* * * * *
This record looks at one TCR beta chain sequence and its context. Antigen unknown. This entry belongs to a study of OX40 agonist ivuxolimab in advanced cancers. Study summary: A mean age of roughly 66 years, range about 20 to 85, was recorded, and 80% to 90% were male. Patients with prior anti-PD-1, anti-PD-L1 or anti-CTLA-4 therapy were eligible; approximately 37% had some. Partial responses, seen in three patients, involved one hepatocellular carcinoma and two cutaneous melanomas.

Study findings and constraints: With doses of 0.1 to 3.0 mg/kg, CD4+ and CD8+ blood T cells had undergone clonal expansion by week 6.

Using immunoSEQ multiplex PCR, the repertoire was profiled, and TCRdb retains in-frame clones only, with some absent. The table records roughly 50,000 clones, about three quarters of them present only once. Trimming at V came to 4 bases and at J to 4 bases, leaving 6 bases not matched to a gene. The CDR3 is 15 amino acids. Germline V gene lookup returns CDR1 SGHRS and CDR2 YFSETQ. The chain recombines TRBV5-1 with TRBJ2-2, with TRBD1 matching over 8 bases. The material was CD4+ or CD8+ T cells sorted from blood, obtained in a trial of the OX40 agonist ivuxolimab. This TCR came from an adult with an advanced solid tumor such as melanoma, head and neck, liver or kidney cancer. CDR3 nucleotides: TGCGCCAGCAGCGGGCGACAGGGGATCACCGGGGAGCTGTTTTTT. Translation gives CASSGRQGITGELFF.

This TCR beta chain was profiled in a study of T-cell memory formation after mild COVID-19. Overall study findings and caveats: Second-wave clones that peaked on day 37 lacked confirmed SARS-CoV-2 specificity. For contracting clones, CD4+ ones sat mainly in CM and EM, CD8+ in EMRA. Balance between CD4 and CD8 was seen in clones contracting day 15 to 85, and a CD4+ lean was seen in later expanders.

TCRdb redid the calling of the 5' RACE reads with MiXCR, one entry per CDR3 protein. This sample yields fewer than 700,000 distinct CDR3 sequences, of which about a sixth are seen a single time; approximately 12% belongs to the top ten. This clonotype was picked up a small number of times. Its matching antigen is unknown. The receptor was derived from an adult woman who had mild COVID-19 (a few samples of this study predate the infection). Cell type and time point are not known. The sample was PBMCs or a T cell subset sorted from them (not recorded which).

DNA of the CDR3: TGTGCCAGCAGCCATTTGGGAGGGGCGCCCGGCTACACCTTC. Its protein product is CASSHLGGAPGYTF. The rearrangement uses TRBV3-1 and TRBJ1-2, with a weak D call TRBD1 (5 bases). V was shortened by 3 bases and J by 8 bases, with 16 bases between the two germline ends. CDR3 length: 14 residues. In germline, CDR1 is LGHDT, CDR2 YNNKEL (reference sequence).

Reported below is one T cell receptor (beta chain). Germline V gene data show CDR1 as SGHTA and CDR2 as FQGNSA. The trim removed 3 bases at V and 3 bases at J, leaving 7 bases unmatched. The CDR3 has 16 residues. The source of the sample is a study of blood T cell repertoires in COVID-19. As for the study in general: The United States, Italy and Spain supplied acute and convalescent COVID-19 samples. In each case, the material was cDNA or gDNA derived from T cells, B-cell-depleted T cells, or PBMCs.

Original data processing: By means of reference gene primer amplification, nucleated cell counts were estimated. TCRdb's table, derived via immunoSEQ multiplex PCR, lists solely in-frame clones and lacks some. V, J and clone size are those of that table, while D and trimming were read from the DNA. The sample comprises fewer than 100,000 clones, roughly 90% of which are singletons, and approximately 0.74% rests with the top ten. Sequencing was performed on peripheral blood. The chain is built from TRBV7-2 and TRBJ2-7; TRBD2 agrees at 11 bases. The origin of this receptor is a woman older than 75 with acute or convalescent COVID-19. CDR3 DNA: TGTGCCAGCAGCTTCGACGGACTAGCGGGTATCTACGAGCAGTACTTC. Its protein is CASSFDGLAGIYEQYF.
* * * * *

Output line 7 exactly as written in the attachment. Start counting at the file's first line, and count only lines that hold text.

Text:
Reported below is one T cell receptor (beta chain). Germline V gene data show CDR1 as SGHTA and CDR2 as FQGNSA. The trim removed 3 bases at V and 3 bases at J, leaving 7 bases unmatched. The CDR3 has 16 residues. The source of the sample is a study of blood T cell repertoires in COVID-19. As for the study in general: The United States, Italy and Spain supplied acute and convalescent COVID-19 samples. In each case, the material was cDNA or gDNA derived from T cells, B-cell-depleted T cells, or PBMCs.